PORT-AU-PRINCE, Haiti (BP)–Yet another aftershock rattled Haiti in the early morning hours of Feb. 22, six weeks after the initial 7.0 earthquake devastated the Caribbean country.
“The Lord provided us all with an early morning wakeup call — a bed-shaking, chandelier-swinging, earth-rumbling aftershock that sent volunteers out of the Florida guesthouse,” Kentucky Baptist disaster relief leader Tom Westerfield reported from Port-au-Prince where he is serving on the Southern Baptist Disaster Relief incident command team. Long before the earthquake, the guesthouse had been providing housing for volunteers participating in Florida Baptists’ partnership with Haiti Baptists.
Between Feb. 1 and March 31, more than 200 Southern Baptist volunteers from 16 state conventions and Baptist missions entities have gone or are scheduled to go to Haiti for medical work, chaplaincy, building inspection/assessment, water purification and well-drilling.
Because of the recurring aftershocks, Haitian families — fearing future quakes and tremors — refuse to move back into their damaged homes.
“The Haitians are still sleeping in the streets because they won’t go back into their block homes,” said Terry Henderson, disaster relief consultant for the North American Mission Board, who just returned from two weeks’ duty in Haiti. “Every night they pull their beds out, block the streets and go to sleep. They’re really worried about going back inside.”
So in an effort to reach out to Haitian families, disaster relief building inspection and chaplain teams have been surveying homes, churches and schools to determine if they’re structurally safe.
“Stucco walls may be cracked but the house’s main supports may be OK,” Henderson said. “If a family’s home is safe, they need to move back in because Haiti’s rainy season starts in April.”
Henderson said the majority of homes in the Port-au-Prince area collapsed during and right after the Jan. 12 earthquake. Of those who survived, nearly all have one or more family members still entombed in the rubble.
“We had an interpreter who showed us his brother’s house, where his brother and nine family members are still buried. There’s just not enough heavy equipment in Haiti to dig out all the bodies under the concrete.”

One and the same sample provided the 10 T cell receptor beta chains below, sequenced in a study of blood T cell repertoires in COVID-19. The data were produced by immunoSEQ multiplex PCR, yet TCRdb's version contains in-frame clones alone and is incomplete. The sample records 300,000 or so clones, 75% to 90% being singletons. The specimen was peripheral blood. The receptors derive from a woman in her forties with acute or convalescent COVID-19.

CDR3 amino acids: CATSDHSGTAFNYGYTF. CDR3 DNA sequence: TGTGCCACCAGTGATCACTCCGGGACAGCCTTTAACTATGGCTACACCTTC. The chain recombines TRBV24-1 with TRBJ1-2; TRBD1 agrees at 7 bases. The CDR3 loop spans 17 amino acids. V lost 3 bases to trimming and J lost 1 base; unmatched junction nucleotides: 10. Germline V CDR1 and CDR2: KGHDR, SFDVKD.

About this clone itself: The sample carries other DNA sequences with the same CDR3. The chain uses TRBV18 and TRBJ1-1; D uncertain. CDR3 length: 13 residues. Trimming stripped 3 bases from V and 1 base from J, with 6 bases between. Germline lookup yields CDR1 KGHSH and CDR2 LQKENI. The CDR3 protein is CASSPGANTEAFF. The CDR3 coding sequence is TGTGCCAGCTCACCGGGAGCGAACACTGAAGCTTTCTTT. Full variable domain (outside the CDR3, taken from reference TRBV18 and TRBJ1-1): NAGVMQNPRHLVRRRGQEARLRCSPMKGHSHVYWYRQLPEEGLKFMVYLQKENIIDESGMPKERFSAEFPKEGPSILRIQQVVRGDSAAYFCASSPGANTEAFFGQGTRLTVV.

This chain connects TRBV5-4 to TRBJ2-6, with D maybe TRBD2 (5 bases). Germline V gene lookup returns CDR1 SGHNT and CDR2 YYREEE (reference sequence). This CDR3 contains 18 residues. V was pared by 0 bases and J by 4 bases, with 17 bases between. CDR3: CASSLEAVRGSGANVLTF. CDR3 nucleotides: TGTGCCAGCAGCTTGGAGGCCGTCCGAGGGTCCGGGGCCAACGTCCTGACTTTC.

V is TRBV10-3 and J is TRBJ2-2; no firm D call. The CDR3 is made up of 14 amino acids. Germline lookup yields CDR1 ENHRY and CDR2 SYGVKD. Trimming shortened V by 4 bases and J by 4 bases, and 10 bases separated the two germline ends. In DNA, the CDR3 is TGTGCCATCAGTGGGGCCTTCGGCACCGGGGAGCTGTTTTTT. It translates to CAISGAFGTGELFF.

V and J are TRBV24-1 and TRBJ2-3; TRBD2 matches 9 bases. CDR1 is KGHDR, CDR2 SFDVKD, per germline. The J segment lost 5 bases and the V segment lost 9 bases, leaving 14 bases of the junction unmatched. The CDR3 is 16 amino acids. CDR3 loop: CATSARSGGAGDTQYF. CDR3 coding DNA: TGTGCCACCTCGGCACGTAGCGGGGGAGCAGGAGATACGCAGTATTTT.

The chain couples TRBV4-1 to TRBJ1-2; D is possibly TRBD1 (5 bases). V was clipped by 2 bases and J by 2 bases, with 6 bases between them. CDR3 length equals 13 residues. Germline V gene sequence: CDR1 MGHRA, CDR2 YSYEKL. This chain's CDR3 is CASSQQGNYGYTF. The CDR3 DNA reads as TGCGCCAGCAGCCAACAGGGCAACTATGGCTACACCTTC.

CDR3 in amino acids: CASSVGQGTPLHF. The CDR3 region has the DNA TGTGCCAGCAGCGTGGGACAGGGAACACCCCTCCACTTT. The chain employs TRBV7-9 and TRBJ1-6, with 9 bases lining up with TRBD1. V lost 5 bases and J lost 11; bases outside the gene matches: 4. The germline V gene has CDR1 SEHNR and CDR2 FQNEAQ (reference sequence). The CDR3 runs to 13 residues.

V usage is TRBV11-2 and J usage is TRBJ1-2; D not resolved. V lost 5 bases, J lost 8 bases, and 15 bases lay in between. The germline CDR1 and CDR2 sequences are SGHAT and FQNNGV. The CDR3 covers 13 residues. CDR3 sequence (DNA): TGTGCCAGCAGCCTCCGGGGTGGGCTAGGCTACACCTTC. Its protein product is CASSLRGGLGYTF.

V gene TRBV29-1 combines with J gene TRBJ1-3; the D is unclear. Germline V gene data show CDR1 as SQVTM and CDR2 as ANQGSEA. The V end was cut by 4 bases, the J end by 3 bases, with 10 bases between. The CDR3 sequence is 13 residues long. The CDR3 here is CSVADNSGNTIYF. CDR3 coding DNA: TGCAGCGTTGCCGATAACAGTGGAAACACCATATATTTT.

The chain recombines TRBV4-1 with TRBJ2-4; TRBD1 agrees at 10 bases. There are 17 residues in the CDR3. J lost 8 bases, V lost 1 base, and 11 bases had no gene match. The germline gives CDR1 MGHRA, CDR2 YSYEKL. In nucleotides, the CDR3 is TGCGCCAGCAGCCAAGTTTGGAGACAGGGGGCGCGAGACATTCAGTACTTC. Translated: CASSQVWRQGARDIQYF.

Thousands of Haitians who survived the original earthquake have forsaken the capital city of Port-au-Prince for new lives in the Haitian countryside, where they’re claiming land by staking off plots with sticks and rocks. There, they build lean-tos of plastic sheeting. However, several tent “cities,” inhabited with as many as 200,000 Haitians, also remain in Port-au-Prince.
“Eventually, we’re going to help people rebuild their homes but we’re not at that point yet,” Henderson said. “One idea is to build some temporary housing before the rainy season starts.”
As of Feb. 22, Southern Baptist Disaster Relief volunteers had worked nearly 1,200 volunteer days and made more than 9,200 ministry contacts, resulting in 222 professions of faith. Medical units from a dozen states have seen nearly 8,500 Haitian patients, dispensed 16,900 medicines and distributed 24 tons of rice (204,000 servings).
Although the medical teams no longer are seeing as many earthquake trauma injuries and the number of amputations has dropped sharply, Henderson said the teams continue to treat six-week-old “crush” wounds as well as infections. They’re also delivering babies and even treating gunshot wounds. The SBDR team currently is setting up a huge “warehouse” for medicines under a large circus-type tent.
Unsanitary conditions, stress, jammed traffic and housing and security issues continue to plague the Haitian people as well as the scores of volunteers who have arrived in the country to help them, Henderson said.